Though a straight line appears to be the shortest distance between 2 points, life has a way of confounding geography. Often it is the dalliances and the detours that define us. There are no maps to guide our most important searches; we must rely on hope, chance, intuition and a willingness to be surprised.

Wednesday, May 13, 2009

India 2009

(photos of India to follow!)

Ok, for those of you who are counting, and I’ve had vocal reminders from a couple of peeps (thanks for the encouragement!), its been a month (again) without an update. I’ve been travelling across Asia fighting poverty. Ok, that sounds a bit too grand. I’ve been travelling to India and the Philippines making presentations on Social Performance Management (SPM). That’s better.

There’s so much to cover. I’m going to start with an update on the India trip today. An update on the Philippines and what I’ve been up to in Australia can wait for another day (not in a month I promise!).

So, India. This was my most rewarding trip yet. Though it was the second workshop that we’ve had with our partners, it felt like a new kind of experience to me, as I had so much more face-time with the CEOs. It helped that I had the chance to introduce the event and talk a lot about my pet subject, which meant I was pretty much front-and-centre for the two days of the workshop.

I’m really pleased with how things are progressing. This is an important project for us – giving us the opportunity to introduce a new method of establishing and reporting on the impact that we are having on poverty, so it was very encouraging that so many of our partners are enthusiastic about SPM.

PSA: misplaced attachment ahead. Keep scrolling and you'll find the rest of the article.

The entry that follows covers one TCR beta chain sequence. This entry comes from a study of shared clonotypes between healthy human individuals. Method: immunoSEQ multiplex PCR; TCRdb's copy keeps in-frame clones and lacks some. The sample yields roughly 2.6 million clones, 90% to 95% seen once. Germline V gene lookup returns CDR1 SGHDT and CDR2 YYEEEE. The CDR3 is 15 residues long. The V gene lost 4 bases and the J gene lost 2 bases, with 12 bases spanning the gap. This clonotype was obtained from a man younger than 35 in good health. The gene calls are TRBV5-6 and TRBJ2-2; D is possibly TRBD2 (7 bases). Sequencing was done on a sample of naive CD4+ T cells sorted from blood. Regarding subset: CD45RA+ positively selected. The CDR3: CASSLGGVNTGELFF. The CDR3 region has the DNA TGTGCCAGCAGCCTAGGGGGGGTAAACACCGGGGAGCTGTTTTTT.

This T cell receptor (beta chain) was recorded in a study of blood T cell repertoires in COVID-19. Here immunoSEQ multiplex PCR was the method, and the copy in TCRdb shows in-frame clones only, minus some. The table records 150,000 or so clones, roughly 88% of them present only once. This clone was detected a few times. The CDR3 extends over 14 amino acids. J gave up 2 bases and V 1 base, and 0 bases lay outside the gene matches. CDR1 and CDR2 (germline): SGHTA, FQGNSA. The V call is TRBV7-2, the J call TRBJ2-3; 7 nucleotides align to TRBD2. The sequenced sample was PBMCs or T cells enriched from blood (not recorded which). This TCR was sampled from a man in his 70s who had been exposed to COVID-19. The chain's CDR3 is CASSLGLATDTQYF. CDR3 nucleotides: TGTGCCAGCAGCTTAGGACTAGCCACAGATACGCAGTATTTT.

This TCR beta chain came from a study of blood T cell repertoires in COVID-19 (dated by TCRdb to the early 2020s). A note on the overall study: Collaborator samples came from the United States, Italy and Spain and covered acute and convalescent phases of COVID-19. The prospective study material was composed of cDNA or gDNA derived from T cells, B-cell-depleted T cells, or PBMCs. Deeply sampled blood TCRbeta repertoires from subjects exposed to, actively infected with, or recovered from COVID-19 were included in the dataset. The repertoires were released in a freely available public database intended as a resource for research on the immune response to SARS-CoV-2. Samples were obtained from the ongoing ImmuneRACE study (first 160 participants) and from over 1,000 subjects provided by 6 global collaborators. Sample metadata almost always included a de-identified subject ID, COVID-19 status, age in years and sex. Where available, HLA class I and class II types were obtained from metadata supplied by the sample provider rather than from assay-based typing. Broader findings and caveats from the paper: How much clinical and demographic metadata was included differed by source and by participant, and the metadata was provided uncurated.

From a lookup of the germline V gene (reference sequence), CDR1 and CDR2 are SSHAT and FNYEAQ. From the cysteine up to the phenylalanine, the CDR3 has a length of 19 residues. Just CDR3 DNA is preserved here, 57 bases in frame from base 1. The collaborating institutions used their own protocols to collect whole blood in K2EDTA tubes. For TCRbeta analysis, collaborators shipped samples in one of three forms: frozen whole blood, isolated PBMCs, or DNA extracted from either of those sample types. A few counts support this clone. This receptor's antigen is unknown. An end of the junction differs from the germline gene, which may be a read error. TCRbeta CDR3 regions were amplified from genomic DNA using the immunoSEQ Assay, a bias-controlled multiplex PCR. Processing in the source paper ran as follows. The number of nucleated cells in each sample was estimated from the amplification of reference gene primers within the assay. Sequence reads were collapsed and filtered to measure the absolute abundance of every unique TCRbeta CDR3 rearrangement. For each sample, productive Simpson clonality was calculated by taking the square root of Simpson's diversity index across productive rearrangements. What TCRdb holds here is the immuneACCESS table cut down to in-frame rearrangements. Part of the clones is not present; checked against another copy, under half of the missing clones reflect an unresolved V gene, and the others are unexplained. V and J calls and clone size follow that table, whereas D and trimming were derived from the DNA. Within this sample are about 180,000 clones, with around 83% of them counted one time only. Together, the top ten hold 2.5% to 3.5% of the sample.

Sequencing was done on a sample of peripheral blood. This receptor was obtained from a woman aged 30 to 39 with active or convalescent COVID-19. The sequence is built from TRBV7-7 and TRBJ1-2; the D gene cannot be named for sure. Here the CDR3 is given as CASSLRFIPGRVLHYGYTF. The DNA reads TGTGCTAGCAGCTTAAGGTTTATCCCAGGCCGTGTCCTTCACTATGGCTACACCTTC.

I was exhausted by the end of the week and after a bit of shopping on the Friday night (Delhi malls are a great place to get some bargain clothes) I was more than ready to head home. And there the fun began. After six trips to India without mishap I was fairly blasé about the risk of Delhi belly. But as soon as I woke at 3am on the Saturday morning I knew the trip home was gonna be deeply unpleasant!

As always with Delhi belly it started at one end (what do you mean too much information?) but it wasn’t long before the nausea kicked in. I left the hotel for the airport at 530am with several plastic bags to hand (cue worried looks from the driver). Amazingly (and to the driver’s delight) I made it to the airport, and indeed on to the flight without using the bags. But I knew was in real trouble when we had to queue on the tarmac for 20 mins before take off.

I know the old saying about a kettle, but truly it is a watched ‘fasten seat-belts sign’ that never goes off. With sweat running down my forehead I willed 200 tonnes of Boeing 757 off the runway, into the air and up to a safe cruising altitude. As soon as the light went off I sprinted with unrestrained panic to the toilet. And I made it. Just. But it was a long time before I came back out again, and I certainly wasn’t touching any of those foil wrapped meals with the strangely rubbery green-beans (always rubbery green-beans, no matter the continent or airline).

It was a very long trip back to Sydney and I didn’t really feel right for days. But I made the sprint to the loo and for that, I (and my fellow passengers) will always be grateful! Sadly though, this turn of events means I have had to give up a title. At work, I had become known as ‘cast-iron stomach Scott’ for my ability to disregard normal precautions when eating and drinking abroad, and never becoming ill. Now that title has gone, and I’ll think twice before I visit a Mexican restaurant in India again…

Talking of airplane food reminds me of that fantastic complaint about Virgin from a few months back ( And another complaint on the news today has tickled me too. Katie Masters, who is 109 wrote to the Queen to complain that the birthday cards she was getting every year had the same photo of the Queen on the front. I think that’s bloody marvellous! And obviously the PR department at Buck Palace has improved somewhat in the last ten years as they sent Prince William to visit her to apologise. Maybe the British rarely complain, but when they do they do it in style. (It’s your hamster in the box Richard, and he’s not breathing!)